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For me, I'd want a self-segregation algorithm that maximizes utterance brevity. So, here's a question I invite you to consider (because I'd like to know the answer...):

1. Assume, for the purposes of experiment, that the frequency curve for English words (i.e. frequency on one axis and on the other axis the number of words with the given frequency) is universal for all language. (Ignore derivational morphology and homonymy.)
2. Assume that the minimal phonological unit is the syllable, and that a self-segregation algorithm classifies them as word-initial/noninitial or word-final/nonfinal.
3. If the engelanger's goal is then to achieve maximal brevity of utterance, then what word-length curve (number of syllables per word, against number of lexemesa of that length) gives the shortest utterances? (E.g imagine you had to recode English text, word-by-word, into the new phonology.) (Assume self-segregation and no homonyms.)
4. The answer for (3) will vary according to the number of syllable types. But is it possible to state a rule (of thumb) that generalizes over different numbers of syllables types, such as "generally, n% of syllable types should mark word-finality"?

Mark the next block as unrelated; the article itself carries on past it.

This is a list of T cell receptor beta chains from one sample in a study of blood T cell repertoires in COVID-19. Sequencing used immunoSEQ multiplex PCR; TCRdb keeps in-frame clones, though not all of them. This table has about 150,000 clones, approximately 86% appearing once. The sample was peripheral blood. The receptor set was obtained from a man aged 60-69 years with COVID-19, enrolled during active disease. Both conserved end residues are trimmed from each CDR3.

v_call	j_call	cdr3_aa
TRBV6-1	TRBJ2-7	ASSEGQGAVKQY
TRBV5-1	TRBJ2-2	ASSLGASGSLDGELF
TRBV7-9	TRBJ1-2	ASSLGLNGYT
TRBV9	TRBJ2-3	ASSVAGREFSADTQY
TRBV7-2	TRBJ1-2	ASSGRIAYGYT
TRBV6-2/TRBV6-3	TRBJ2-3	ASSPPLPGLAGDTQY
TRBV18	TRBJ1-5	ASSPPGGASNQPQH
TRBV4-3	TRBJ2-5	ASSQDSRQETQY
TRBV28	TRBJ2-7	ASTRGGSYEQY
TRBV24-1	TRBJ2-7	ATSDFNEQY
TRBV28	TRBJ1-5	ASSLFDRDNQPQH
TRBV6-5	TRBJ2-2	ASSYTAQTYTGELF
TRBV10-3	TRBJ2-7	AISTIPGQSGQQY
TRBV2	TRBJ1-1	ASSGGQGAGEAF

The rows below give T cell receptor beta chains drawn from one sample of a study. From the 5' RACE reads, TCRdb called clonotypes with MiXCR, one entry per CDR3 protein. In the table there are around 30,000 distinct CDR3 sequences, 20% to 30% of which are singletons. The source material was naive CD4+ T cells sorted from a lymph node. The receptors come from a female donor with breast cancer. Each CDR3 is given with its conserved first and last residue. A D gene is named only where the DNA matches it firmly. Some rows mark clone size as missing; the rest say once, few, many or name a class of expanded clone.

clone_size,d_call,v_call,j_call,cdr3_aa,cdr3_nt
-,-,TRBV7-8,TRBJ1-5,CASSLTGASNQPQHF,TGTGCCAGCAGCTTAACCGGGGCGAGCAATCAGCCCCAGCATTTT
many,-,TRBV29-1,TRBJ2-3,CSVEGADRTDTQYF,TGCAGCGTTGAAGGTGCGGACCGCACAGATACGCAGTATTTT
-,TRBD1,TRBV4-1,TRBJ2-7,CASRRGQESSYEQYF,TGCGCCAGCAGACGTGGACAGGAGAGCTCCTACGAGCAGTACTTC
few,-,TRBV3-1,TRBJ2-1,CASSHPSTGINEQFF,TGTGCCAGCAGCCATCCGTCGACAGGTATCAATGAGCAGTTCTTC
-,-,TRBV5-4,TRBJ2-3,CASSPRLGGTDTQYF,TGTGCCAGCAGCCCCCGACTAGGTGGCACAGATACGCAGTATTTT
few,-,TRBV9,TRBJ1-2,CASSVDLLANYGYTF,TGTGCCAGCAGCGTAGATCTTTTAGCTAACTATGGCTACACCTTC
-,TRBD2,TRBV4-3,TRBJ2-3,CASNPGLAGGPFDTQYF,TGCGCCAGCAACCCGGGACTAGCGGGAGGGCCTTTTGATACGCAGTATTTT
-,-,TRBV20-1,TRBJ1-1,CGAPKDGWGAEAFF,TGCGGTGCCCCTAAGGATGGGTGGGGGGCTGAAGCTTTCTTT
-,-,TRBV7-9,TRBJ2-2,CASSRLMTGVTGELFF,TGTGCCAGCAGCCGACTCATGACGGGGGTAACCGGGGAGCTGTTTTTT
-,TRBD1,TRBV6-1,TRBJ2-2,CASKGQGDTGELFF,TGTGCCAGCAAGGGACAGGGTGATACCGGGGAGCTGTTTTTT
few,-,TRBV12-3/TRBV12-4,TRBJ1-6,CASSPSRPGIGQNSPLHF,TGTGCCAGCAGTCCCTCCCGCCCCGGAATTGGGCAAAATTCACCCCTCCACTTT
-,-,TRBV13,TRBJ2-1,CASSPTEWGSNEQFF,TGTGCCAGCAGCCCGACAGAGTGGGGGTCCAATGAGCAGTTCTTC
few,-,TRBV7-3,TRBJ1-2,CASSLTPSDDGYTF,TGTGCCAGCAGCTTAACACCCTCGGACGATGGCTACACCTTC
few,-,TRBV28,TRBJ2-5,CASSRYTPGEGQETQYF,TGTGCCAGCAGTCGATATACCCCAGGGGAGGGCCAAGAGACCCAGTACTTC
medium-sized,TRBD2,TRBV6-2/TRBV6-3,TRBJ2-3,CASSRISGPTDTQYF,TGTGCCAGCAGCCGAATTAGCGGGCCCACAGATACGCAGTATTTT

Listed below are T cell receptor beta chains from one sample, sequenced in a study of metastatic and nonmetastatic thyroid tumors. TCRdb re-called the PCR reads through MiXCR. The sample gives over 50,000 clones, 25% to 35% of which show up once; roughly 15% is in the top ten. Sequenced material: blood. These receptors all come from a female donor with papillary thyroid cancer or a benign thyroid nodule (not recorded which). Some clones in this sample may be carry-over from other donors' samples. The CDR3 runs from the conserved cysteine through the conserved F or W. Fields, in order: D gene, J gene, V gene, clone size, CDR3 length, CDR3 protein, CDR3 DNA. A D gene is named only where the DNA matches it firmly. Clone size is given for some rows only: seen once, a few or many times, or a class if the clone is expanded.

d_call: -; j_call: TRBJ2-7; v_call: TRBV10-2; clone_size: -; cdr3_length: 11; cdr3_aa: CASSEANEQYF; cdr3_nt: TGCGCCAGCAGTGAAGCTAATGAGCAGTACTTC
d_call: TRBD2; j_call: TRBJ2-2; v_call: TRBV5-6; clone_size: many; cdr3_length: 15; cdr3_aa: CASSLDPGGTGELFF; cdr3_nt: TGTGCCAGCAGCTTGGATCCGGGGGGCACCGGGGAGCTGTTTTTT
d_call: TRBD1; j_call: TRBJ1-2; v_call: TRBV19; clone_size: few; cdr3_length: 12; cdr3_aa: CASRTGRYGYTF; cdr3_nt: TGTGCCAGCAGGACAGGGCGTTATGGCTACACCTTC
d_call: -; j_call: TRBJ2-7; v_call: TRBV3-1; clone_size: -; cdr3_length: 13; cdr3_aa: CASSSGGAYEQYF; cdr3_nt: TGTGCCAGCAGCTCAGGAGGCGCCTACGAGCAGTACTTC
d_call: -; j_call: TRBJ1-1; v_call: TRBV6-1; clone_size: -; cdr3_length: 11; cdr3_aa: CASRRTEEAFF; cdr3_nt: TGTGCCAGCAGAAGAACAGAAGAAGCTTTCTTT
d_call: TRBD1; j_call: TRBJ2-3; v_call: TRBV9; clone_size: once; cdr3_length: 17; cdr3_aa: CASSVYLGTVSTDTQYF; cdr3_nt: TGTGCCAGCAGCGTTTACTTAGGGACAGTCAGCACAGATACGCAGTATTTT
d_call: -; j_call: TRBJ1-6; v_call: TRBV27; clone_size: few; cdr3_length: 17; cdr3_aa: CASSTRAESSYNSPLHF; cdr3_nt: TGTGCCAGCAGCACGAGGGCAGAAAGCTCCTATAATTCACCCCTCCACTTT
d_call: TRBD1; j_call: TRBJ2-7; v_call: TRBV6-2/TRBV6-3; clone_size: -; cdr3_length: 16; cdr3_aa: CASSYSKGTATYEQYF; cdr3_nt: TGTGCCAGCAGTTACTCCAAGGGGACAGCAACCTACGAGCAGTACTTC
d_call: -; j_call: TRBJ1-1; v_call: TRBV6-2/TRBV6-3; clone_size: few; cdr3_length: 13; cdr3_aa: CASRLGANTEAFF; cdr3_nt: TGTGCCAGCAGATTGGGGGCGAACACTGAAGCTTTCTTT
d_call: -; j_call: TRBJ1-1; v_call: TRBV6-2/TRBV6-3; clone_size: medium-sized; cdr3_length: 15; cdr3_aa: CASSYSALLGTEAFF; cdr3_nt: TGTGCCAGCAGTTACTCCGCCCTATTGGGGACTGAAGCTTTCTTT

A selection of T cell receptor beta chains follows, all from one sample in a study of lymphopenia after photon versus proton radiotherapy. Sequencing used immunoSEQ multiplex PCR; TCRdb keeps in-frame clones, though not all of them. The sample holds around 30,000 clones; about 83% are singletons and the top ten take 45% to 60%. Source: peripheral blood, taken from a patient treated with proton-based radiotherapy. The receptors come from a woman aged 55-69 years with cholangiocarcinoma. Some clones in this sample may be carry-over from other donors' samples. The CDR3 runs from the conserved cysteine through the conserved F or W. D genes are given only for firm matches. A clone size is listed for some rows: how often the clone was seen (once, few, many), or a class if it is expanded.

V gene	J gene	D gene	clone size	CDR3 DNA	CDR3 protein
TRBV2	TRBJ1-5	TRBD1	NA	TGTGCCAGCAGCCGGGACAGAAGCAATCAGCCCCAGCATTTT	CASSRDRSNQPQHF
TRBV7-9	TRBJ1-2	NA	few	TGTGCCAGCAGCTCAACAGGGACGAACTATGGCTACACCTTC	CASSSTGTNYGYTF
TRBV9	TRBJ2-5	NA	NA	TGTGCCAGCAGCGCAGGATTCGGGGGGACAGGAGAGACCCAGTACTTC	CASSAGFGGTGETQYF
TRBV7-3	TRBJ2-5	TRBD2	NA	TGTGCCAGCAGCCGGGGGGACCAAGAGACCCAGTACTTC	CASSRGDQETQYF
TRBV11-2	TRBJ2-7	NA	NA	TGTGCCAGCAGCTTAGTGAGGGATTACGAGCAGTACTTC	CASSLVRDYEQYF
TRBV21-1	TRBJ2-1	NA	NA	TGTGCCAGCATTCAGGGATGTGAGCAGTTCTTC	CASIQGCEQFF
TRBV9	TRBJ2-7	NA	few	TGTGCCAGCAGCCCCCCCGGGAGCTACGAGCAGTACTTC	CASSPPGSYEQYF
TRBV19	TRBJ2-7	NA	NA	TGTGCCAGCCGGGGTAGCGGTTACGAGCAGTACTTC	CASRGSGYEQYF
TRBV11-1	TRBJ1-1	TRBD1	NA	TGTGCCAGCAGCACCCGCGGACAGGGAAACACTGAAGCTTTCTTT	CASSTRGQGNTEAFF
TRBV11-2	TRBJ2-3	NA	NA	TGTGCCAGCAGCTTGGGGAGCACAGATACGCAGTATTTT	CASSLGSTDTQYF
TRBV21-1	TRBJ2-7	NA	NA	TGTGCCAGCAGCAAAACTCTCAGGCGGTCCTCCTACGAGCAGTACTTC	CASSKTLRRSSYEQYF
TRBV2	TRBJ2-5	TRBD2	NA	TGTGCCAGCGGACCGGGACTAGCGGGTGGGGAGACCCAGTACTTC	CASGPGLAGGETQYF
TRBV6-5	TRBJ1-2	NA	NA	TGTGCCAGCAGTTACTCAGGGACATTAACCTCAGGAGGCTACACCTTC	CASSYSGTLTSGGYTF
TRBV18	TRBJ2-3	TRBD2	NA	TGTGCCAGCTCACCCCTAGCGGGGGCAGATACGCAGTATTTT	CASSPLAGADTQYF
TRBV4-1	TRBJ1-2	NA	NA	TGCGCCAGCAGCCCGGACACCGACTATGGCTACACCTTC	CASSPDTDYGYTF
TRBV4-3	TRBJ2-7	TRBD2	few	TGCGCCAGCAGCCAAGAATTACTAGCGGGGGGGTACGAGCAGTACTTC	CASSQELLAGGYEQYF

I hope the question makes sense and is of interest...

--And.

Gary Shannon, On 09/09/2010 16:49:
> Words are made up of any number of CV syllables where C is a glottal
> stop, a single consonant, or any one of a number of permitted
> consonant clusters (as yet unspecified). The first syllable may have a
> null consonant, i.e. V only.
> 
> The first vowel of a word is any vowel other than 'a'. All of the
> remaining vowels of the word are the vowel 'a'. For example:
> 
> 	diva, ropa, upasana, purampada, toskala, osa'atanda ...
> 
> The accent falls on the non-a syllable.
> 
> Compound words are easily recognized and parsed since they will have
> more than one syllable with a non-a vowel. For example:
> 
> 	otampaposata can only be otampa + posata since that is the only
> partition that satisfies the morphology of roots.
> 
> 	sikalakoranita -> sikala + kora + nita
> 
> If a compound joins a vowel to a vowel, e.g. chupa + otaka, a glottal
> stop is inserted: chupa'otaka.
> 
> I can't imagine a simpler system than that.
> 
> Now all I need is the simplest possible grammar to go along with this
> and I can build the simplest possible conlang. :)
> 
> --gary
>